The Traveler and The Game
by Paul Liadis
An old man stopped me on my way to the mountaintop. He had a beard as black as coal stretching to the tops of his feet and a long flowing robe so filthy that tiny green buds sprouted upon its surface. A rock, a stick, and a gun lay before him. "Stay for a game," he said to me. "If you win I'll let you pass."
"And if I refuse?"
The man said nothing, instead turning his eyes toward the gun. I got the message.
"Well, what's the game?" I said.
"Using any one of these items, rid me of that wicked creature," he replied, pointing a crooked finger at the raven circling overhead. "In one shot."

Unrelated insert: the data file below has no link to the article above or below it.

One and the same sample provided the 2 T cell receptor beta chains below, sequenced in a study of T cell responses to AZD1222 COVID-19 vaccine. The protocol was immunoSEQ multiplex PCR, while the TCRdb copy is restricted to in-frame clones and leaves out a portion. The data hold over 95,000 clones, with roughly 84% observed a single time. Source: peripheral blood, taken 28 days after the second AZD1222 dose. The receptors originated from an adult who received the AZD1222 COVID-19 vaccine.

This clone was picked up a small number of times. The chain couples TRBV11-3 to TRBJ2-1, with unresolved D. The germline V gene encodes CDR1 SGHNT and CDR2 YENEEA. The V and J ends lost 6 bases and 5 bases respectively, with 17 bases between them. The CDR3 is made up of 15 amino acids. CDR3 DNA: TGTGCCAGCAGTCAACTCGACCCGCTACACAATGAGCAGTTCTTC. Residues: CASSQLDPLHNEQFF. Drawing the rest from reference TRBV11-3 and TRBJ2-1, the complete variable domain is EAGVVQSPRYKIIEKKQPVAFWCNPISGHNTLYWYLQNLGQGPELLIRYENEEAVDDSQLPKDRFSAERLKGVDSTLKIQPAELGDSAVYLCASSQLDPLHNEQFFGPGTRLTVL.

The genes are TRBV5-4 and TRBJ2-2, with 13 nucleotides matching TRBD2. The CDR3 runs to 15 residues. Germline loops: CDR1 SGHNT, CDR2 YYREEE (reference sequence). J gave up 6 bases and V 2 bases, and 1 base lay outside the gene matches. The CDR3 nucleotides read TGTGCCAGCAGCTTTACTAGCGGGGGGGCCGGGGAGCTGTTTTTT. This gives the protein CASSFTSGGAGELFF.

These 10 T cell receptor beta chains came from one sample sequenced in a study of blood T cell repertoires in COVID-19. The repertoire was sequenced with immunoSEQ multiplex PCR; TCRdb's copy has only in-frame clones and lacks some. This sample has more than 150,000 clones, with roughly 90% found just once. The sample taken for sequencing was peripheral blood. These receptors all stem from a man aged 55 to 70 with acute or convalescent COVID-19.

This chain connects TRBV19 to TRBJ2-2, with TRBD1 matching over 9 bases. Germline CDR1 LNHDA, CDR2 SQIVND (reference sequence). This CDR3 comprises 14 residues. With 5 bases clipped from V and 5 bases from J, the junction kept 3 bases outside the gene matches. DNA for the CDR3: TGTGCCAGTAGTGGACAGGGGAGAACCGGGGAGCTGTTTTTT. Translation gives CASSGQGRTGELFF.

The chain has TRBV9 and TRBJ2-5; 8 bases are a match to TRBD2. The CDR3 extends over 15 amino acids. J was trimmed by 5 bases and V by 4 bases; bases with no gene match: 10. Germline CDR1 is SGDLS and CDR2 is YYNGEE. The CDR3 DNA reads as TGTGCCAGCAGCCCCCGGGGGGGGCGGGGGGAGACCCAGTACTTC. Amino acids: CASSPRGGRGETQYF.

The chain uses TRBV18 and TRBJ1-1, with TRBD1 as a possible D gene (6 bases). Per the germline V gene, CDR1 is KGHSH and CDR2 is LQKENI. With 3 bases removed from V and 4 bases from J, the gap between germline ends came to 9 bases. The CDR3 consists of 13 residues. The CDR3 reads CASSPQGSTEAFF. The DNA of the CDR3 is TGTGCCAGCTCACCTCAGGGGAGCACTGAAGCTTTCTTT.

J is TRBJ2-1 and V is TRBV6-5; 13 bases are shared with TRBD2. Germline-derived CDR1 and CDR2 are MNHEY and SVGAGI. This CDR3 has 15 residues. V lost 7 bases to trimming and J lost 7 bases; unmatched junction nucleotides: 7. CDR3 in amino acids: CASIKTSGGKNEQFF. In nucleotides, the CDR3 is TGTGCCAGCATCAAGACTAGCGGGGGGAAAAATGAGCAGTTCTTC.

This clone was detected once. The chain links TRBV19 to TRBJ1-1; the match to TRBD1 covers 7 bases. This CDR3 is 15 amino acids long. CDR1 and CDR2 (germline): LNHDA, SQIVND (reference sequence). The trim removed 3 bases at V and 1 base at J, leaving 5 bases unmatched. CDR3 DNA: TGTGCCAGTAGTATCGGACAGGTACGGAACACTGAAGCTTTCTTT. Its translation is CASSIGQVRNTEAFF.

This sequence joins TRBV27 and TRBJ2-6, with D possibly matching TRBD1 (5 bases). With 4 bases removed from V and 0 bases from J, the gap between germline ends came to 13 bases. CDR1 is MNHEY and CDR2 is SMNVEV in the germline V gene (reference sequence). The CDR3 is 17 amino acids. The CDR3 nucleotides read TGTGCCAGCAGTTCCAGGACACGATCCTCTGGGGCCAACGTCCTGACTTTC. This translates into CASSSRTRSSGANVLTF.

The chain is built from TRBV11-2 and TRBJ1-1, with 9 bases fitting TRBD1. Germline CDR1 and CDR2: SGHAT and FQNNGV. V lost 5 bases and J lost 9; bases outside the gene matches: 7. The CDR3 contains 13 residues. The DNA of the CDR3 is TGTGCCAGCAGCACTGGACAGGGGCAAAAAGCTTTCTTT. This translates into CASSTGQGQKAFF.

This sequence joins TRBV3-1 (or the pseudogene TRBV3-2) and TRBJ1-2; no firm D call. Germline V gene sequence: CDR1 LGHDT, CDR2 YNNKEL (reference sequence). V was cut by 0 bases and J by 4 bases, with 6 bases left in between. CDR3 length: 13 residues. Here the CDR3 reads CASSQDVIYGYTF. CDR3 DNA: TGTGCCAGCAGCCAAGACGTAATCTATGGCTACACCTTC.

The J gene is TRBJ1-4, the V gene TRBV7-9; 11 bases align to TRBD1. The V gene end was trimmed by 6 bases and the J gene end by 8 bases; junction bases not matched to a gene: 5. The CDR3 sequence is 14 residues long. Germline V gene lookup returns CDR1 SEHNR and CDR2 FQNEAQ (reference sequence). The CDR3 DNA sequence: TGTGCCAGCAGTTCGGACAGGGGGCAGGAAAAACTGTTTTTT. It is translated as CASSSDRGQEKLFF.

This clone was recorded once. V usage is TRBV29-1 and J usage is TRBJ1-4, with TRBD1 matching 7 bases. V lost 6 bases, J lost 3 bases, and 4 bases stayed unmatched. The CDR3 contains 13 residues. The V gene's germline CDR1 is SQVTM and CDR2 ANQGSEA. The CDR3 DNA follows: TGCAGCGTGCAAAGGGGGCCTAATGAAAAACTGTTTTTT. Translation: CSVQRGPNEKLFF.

I considered the objects at hand.
The rock. Too light and insignificant, it would do nothing but agitate the bird.
More substantial, but terribly inaccurate, the stick was not worth the risk.
The gun was my only true option. Lifting the weapon, I trained my sights on the winged creature. Moving the barrel just to the left of my target, boom click boom, I emptied both chambers. The creature departed.
"Thank you," said the old man, fading like mist in the breeze, the shot still ringing in my ears. The rock, the stick, and the gun followed.
The land compelling me to rest, I sat in the very spot the man had been. And there I remain, seated, watching the raven fly above, waiting for an unfortunate soul willing to play my game.